February 26th, 2021
Indian Country was watching this week as Congresswoman Deb Haaland faced confirmation hearings to become the first Indigenous Secretary of the Interior. For many young tribal citizens across our region this was must-see TV. The Mountain West News Bureau's Savannah Maher spoke to some of them.
Wyoming's Missing Murdered Indigenous Persons Task Force unveiled its findings last month. The reports show that the problem is much bigger than previously recognized and that the media hasn't done a good job of addressing the violence in Wyoming communities. Wyoming Public Radio's Taylar Stagner reports.
The pandemic has caused huge revenue shortfalls in state budgets across our region and the country. And in some places, that's meant a renewed conversation about taxes. But one of those conversations may not be what you would expect. Wyoming Public Radio's Maggie Mullen reports.
When Wyoming resident Celeste Armstrong had her driver's license suspended a year ago, she had no way of knowing that her case could completely change the way licenses are suspended. But the University of Wyoming's Defender Aid Clinic took up her case and eventually won in Albany County District Court. Clinic Director Professor Lauren McLane and Student Attorney Nathan Yanchek demonstrated that the Department of Transportation had been using the wrong law to suspend licenses. Wyoming Public Radio's Jeff Victor spoke with McLane about what this means for Wyoming drivers.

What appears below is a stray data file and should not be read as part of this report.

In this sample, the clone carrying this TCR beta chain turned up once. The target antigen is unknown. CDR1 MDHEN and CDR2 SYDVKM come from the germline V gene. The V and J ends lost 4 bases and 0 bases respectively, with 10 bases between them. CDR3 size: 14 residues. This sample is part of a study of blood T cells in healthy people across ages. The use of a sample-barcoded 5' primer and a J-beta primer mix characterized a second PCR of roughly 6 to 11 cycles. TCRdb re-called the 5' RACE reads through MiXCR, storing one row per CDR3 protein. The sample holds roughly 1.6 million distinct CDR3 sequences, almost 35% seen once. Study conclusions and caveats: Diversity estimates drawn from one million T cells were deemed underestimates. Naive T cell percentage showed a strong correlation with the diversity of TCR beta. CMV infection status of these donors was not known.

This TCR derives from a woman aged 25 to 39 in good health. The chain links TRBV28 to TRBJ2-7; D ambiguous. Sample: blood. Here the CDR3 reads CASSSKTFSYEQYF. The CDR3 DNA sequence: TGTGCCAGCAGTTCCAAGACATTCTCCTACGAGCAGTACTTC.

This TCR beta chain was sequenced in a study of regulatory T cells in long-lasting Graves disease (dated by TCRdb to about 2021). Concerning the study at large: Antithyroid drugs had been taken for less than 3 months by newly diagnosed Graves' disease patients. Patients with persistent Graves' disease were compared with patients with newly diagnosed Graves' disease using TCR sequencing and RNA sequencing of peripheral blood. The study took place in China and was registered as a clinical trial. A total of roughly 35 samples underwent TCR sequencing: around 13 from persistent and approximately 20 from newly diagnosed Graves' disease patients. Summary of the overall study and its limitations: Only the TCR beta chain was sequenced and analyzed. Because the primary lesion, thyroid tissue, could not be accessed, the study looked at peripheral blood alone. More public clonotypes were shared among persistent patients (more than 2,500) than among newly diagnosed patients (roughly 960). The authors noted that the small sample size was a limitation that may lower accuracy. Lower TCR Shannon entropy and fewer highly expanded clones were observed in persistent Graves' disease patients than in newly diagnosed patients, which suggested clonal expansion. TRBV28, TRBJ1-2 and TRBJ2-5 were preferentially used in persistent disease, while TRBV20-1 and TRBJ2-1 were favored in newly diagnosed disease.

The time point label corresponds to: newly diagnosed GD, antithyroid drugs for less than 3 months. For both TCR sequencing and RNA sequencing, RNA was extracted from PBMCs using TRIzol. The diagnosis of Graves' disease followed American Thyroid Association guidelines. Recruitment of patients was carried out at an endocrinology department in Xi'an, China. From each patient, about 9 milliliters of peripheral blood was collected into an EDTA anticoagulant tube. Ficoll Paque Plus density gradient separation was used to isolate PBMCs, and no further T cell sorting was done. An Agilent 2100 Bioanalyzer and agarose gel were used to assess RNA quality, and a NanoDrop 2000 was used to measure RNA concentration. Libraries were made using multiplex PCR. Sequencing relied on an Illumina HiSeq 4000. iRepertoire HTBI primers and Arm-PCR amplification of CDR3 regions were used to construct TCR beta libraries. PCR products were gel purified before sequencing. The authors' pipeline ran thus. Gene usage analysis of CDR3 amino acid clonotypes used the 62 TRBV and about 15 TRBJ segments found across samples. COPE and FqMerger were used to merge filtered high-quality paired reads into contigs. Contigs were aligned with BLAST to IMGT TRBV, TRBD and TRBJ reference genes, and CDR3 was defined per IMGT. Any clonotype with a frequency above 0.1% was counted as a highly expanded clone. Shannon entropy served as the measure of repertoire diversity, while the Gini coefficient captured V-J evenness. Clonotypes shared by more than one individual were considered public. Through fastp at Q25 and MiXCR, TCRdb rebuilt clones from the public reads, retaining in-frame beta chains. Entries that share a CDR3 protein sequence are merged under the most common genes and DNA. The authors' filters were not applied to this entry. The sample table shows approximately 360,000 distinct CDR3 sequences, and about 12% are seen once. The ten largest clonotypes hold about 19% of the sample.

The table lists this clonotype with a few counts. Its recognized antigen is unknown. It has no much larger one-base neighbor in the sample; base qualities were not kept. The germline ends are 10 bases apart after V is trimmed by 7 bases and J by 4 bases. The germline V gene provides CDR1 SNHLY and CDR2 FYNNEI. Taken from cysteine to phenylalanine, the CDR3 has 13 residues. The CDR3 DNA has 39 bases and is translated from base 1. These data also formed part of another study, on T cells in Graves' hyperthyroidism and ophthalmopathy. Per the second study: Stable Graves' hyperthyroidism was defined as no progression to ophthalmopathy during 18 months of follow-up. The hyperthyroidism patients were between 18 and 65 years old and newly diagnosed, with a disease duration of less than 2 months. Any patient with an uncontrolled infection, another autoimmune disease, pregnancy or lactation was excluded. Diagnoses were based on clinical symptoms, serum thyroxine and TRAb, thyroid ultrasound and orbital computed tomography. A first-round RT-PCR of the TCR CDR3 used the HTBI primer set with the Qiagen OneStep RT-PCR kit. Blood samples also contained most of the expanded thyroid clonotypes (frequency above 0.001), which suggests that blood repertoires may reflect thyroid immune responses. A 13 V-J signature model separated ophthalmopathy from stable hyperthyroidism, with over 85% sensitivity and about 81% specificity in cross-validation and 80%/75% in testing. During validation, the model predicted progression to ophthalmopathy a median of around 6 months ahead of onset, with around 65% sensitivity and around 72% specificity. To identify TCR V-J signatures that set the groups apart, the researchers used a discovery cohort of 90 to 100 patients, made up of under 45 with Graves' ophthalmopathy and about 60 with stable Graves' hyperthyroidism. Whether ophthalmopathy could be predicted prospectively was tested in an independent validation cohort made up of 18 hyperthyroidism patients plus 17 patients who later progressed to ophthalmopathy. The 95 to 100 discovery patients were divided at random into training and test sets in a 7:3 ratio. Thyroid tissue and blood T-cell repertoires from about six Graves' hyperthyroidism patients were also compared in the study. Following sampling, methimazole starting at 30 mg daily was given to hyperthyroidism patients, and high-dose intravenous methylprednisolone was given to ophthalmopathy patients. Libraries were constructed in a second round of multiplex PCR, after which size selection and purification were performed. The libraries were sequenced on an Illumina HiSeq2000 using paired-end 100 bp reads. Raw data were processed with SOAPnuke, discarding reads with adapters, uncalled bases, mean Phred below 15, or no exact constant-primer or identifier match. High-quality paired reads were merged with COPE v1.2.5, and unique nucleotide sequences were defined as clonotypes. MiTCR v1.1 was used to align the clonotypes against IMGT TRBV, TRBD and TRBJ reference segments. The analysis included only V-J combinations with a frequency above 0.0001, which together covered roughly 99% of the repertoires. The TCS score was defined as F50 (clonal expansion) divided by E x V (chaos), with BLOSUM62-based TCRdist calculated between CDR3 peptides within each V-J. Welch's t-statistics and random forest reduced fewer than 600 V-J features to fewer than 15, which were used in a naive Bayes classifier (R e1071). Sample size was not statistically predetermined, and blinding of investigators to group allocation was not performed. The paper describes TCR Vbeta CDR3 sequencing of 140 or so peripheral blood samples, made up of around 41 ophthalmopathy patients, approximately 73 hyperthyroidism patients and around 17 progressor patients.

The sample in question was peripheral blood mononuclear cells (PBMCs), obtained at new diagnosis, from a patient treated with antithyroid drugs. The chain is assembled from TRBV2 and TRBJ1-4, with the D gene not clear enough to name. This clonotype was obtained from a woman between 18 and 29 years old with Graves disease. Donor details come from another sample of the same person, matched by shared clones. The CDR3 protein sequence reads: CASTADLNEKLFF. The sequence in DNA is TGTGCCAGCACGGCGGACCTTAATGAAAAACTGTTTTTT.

Wyoming's legislature meets next week and among the topics will be education spending and budget cuts in general. Wyoming Governor Mark Gordon joins me and begins the conversation by discussing some of the budget challenges the state is facing.
At the start of this school year, Park County School District #1 in Powell welcomed an influx of new special ed students. Wyoming Public Radio's Kamila Kudelska has a story on how this sudden growth put pressure on the district to make sure that they could meet the students' needs.
Wyoming's economy has depended on energy for a long time, but that formula might not be successful into the future. And entrepreneurship may be one of the answers to state's diversification. The state has created start-up challenges in order to try and foster more small businesses. And now it's even reaching high school students. Wyoming Public Radio's Catherine Wheeler visits Buffalo High School where some students are just beginning their careers.
A 17th-century book known as the Baumfylde Manuscript is giving insight into the lives and priorities of people of the past. Wyoming Public Radio's Ivy Engel spoke to UW professor Peter Parolin who analyzed the manuscript.